Tuesday, January 04, 2011

Why is the Kentucky Human Rights Commission sitting on Martin Gaskell's religious discrimination complaint?

Martin Gaskell, who has sued University of Kentucky for religious discrimination, filed a complaint with the Kentucky Commission on Human Rights in May of 2008 and still has heard nothing. Exactly how many years does it take for the Human Rights Commission to process a religious discrimination complaint?

While the Human Rights Commission, which is sponsored by the state and paid for by taxpayer dollars, can't find the time to answer religious discrimination complaints, it seems to have plenty of time on its hands to engage in liberal political advocacy. While Gaskell's complaint gathers dust in the Commission's inbox, they were hard at work fashioning a resolution calling on the Kentucky General Assembly to include sexual orientation in the state’s civil rights statute.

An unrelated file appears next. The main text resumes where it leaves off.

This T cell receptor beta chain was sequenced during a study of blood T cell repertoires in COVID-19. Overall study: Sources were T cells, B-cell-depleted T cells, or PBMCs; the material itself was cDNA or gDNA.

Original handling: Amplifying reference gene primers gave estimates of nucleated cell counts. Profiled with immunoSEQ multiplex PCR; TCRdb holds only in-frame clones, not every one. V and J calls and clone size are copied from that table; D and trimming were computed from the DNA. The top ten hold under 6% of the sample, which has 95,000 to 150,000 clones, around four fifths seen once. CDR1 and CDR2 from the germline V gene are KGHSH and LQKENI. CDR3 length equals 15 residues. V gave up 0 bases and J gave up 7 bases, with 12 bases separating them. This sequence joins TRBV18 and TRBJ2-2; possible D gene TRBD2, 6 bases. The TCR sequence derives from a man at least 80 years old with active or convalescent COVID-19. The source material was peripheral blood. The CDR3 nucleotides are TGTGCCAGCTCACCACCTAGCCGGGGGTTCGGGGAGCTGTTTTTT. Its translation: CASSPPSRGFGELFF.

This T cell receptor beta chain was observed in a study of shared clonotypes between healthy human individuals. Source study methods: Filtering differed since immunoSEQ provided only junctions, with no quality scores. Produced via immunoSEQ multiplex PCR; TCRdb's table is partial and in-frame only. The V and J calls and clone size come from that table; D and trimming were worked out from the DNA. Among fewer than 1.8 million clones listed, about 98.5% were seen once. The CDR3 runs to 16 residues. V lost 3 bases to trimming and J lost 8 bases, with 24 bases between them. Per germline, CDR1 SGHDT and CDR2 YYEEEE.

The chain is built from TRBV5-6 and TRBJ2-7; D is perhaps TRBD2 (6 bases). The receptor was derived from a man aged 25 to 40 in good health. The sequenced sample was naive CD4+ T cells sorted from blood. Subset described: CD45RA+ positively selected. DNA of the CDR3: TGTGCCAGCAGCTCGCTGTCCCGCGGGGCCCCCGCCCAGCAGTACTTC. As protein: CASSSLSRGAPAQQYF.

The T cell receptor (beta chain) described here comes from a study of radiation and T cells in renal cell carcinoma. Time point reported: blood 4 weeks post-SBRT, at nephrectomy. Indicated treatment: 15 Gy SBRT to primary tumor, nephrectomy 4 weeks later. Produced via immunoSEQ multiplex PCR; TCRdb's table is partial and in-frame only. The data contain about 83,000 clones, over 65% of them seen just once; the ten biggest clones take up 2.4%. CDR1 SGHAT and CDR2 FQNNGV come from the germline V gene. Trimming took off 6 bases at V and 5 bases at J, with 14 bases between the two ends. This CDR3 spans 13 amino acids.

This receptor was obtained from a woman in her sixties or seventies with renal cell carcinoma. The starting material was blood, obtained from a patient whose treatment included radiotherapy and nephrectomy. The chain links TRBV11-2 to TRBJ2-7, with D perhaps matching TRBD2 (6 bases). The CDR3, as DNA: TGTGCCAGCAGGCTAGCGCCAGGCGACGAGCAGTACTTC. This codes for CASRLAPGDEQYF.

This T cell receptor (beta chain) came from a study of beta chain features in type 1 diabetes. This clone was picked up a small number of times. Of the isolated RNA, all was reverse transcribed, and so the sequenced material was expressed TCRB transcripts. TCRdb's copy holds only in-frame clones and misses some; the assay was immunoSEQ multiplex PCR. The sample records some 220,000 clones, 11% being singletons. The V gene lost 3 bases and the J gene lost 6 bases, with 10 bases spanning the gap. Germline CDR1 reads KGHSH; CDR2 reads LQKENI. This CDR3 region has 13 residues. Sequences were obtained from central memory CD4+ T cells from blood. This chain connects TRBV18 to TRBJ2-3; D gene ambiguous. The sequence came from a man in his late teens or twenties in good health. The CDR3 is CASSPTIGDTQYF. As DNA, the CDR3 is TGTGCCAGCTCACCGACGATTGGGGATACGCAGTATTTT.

The Kentucky Commission on Human Rights isn’t chartered to lobby state government; it’s chartered to enforce the Kentucky Civil Rights Act. It needs to lose the taxpayer funded political activism and get on the stick.

While the Human Rights Commission was working feverishly to advance a liberal political agenda, cobwebs were forming on this man’s religious discrimination complaint. If the Civil Rights Commission can’t find the time to deal with religious discrimination, which is part of the current civil rights laws, why is it asking for an expansion if its mission?

A court recently gave a green light for Gaskell’s suit to move ahead, and it the suit is expected to come to trial on February 8. The Kentucky Commission on Human Rights is a tax-payer funded organization chartered to combat discrimination.

Gaskell ran the student observatory at the University of Nebraska-Lincoln and is widely published in the field of astronomy. Internal UK e-mails suggest he was the most qualified candidate for the position of Observatory Director at UK until it became known that he was a Christian. When this fact was discovered, a number of staff and faculty conspired to prevent him from getting the position, according to Gaskell.

When Gaskell failed to receive any response from the Kentucky Human Rights Commission, he filed suit.

He shouldn't have had to.

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